Reform March 14:  There is very little chance that we can make progress on any vital national issues if the political movement which once embodied the dreams of most Lebanese in a sovereign state remains the way it is today. The movement has lost its soul, its independents, its credibility and its ability to inspire and lead. Its leadership should clearly acknowledge that it has been on a disastrous path for five years now, and that it is time for real change. It must also recognize that confronting Hezbollah requires sacrifices and that the approach prioritizing short-term artificial stability and unity has failed miserably.

Stop undermining liberal Shias: The fact that Hezbollah and Amal terrorize their political opponents notwithstanding, the March 14 coalition has since 2005 greatly undermined the power and influence of what was then a sizeable Shia minority of dissidents. It did so because it foolishly believed (and still does) that Speaker of Parliament Nabih Berri is its real ally in eventually defeating Hezbollah. This behavior has not only been immoral, it has transformed the battle into a largely Sunni-Shia confrontation whereas it really is one between state sovereignty and militias. Without the support of an empowered Shia coalition of allies, the battle against Hezbollah will continue to be framed as a sectarian conflict, and is doomed to fail.

Strengthen the Lebanese Army and believe in it: It is important to come to the realization that Hezbollah’s weapons are first and foremost a military problem, and that although political efforts are necessary, it is simplistic to assume that we can solve this problem without a considerable role for the Lebanese Army in an eventual confrontation. The army, however, needs to be supported and equipped in kind, and also needs to have confident and able political leadership guiding its missions.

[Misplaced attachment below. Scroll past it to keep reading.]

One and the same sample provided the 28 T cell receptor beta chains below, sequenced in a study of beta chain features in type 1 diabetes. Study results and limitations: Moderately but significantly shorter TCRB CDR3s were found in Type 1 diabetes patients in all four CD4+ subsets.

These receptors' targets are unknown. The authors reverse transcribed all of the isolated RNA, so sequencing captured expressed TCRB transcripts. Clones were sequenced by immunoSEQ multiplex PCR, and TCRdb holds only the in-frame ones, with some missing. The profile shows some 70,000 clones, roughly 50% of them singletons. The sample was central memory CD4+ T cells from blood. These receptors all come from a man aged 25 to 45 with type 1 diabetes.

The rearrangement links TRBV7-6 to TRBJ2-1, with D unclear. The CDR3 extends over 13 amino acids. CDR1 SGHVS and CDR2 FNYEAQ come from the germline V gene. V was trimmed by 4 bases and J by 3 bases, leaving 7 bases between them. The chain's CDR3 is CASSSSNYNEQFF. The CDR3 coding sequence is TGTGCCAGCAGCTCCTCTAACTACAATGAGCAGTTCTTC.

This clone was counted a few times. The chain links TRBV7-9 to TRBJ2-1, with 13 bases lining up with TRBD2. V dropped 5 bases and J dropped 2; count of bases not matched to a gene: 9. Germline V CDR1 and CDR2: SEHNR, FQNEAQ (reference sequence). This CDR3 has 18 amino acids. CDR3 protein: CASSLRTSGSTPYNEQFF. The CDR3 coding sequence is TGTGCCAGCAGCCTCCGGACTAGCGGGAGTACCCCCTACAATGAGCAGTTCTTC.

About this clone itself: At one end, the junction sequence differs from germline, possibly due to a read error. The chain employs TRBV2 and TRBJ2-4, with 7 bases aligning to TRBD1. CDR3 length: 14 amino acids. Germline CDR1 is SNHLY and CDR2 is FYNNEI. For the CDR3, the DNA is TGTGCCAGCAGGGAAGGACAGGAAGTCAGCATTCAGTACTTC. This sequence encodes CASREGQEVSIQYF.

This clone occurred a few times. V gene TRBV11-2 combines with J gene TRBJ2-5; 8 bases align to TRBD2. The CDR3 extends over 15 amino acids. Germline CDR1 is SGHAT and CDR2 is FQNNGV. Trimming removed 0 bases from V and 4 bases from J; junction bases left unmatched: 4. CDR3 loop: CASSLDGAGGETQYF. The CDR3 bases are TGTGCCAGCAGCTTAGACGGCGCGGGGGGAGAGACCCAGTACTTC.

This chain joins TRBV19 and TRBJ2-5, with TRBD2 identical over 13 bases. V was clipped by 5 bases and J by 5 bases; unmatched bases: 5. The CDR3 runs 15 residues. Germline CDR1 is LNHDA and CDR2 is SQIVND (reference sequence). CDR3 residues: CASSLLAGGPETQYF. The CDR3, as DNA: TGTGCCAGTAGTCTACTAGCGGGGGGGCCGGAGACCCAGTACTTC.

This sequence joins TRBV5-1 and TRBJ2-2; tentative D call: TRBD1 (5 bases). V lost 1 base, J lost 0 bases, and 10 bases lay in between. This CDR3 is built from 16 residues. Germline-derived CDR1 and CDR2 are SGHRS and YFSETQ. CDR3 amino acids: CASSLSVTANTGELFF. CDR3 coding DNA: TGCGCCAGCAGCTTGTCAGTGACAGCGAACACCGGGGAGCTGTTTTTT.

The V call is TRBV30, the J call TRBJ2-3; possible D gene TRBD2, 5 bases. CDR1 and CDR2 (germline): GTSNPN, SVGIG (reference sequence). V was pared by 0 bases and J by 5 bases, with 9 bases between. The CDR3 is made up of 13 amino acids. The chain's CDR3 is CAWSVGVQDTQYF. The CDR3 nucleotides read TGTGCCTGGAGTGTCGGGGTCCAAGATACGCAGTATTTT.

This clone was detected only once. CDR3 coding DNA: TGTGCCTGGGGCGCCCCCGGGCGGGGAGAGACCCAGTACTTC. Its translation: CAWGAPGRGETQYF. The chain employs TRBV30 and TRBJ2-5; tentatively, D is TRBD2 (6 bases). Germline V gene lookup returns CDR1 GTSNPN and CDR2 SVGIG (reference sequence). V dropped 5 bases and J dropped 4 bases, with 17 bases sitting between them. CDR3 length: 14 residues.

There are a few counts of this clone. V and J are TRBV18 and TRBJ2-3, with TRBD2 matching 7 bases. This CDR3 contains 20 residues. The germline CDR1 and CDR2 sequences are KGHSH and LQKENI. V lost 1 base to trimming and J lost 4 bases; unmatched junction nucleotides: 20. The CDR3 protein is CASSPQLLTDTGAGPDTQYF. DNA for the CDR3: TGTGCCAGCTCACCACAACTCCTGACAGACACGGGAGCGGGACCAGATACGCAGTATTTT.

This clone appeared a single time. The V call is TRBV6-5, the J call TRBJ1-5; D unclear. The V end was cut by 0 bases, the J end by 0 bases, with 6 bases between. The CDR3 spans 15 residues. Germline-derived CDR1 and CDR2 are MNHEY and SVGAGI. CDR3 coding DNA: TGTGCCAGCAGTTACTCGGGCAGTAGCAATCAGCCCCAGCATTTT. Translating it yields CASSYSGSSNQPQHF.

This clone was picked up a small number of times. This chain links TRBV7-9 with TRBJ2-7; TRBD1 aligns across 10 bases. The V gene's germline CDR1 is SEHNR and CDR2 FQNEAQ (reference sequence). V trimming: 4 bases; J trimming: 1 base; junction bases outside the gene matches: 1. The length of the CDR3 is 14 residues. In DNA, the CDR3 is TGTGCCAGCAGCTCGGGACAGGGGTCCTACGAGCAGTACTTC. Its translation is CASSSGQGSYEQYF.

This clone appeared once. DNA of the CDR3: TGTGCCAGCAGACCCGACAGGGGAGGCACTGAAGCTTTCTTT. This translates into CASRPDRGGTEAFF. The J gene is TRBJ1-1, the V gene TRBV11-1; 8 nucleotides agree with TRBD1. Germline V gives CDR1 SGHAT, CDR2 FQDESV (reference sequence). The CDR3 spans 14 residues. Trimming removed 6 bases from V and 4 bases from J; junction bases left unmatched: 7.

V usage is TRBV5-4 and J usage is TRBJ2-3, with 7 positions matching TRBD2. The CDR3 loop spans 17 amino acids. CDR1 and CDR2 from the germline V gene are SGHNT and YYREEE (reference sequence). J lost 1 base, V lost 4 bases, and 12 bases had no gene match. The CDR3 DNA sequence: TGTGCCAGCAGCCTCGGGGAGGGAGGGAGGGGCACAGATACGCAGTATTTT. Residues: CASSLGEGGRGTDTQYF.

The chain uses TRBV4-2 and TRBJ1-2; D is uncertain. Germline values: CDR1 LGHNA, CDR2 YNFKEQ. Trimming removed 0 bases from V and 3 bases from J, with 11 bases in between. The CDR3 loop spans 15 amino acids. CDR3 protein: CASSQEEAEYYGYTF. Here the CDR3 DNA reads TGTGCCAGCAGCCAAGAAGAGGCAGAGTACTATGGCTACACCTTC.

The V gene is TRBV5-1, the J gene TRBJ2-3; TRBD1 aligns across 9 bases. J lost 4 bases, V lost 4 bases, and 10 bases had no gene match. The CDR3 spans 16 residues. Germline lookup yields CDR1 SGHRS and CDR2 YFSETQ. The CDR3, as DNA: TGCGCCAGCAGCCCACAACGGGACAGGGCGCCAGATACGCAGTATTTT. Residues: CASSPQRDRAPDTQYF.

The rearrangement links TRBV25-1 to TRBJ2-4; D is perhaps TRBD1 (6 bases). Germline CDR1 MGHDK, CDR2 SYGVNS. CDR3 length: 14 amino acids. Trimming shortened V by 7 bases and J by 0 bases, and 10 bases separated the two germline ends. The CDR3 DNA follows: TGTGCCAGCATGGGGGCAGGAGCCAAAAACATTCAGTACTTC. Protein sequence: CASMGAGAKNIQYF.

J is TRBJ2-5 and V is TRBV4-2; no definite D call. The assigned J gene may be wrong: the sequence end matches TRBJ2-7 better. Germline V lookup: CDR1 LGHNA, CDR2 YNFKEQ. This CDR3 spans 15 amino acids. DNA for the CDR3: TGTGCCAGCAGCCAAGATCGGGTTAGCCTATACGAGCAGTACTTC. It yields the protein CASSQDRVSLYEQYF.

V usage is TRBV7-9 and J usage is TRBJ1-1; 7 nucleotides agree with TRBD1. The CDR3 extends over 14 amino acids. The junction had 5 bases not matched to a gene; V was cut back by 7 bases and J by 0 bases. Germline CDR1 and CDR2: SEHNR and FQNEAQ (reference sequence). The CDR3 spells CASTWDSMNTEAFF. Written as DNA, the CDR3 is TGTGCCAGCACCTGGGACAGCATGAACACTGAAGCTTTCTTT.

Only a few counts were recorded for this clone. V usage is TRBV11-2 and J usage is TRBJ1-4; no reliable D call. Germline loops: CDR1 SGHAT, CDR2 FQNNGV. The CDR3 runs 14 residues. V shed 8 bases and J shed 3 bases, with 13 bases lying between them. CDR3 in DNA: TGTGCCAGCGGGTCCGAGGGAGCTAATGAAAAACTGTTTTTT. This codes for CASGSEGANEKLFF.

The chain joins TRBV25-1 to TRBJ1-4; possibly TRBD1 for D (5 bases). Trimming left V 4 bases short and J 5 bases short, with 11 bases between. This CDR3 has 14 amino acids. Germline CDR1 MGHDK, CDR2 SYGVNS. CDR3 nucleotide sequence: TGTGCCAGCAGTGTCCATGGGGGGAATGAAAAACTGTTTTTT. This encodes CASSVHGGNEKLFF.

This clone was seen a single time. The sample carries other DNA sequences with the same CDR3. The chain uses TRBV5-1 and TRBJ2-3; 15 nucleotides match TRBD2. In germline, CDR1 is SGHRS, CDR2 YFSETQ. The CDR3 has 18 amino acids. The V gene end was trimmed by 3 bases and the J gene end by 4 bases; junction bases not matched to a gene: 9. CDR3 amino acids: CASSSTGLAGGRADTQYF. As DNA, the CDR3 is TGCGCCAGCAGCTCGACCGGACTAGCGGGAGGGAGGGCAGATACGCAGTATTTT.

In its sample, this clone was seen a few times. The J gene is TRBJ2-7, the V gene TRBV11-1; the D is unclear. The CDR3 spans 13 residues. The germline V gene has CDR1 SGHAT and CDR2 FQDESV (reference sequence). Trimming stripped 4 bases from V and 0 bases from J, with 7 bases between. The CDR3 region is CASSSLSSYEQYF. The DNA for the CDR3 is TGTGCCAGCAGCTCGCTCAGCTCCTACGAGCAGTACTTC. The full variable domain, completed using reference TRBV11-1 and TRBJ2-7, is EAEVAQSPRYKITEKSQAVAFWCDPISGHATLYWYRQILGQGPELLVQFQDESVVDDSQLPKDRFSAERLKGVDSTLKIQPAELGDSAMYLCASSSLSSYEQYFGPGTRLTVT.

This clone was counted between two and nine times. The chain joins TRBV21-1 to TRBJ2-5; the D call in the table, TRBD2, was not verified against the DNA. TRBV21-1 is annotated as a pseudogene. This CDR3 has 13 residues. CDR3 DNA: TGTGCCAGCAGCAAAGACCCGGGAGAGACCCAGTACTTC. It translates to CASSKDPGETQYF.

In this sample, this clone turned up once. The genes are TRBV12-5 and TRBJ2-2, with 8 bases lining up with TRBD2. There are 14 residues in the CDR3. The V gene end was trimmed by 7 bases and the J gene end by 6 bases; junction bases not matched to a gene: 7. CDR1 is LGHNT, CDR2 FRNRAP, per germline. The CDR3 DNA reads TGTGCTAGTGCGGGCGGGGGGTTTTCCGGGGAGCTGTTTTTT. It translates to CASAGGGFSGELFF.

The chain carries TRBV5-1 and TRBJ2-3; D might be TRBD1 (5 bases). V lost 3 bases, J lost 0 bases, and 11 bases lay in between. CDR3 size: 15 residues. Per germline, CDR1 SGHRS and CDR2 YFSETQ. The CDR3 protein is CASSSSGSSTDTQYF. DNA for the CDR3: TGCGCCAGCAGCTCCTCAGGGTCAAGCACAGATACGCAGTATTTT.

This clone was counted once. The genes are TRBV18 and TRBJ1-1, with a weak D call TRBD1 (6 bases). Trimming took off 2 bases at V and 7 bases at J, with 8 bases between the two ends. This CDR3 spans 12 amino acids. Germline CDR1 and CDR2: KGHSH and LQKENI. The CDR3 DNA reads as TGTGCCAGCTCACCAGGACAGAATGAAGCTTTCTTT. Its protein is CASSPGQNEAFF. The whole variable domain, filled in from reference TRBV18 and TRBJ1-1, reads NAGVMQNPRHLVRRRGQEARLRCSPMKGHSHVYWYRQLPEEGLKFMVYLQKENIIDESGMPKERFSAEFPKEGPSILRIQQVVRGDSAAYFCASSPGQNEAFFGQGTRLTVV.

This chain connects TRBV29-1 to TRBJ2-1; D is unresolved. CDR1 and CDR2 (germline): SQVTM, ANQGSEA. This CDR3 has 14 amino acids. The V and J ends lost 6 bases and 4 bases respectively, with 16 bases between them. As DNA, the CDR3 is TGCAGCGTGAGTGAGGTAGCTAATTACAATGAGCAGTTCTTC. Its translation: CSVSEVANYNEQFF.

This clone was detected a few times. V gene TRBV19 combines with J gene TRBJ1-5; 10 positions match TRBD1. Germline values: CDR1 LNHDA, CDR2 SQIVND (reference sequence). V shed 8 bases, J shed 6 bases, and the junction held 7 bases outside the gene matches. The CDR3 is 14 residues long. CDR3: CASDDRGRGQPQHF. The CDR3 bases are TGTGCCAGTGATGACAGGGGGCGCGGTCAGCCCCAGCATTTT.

Win the elections and form a pro-sovereignty government: March 14 can very well win the upcoming elections, and with a solid majority. But in order to do that it must make a clear, irrevocable pledge to its people that this time things are going to be different. Nabih Berri will not be elected as speaker, a March 14 government will be formed, and this government will move forward in dealing with illegitimate militias. And as it wins the elections, it should form a government that will unmistakably delegitimize Hezbollah’s weapons in its ministerial statement, courageously order the army to use force if necessary to disallow the carrying or transport of any weaponry on Lebanese territory, and unambiguously order the armed forces arrest the assassins of former Premier Hariri no matter the costs. While complete disarmament might not be feasible at first, containment is definitely the right step in the right direction.

We had big dreams in 2005. Seven years later, we find ourselves struggling in a country where there is no hope for young men and women to have a better future. 2013 is a defining year. The entire region is changing, and we have reached a crossroads where we need to make difficult decisions about our future. We have an abundance of problems in our country we need to work on — from health care to education and jobs — but if we don’t restore state authority and legitimize the rule of law this coming year, there might not be much of Lebanon left for us to fix.

Saleh El Machnouk is a Lebanese activist and a former lecturer in politics at the Lebanese American University. He is currently pursuing his graduate studies at Harvard University.

The opinions expressed in this article are the views of the author and not of Executive Magazine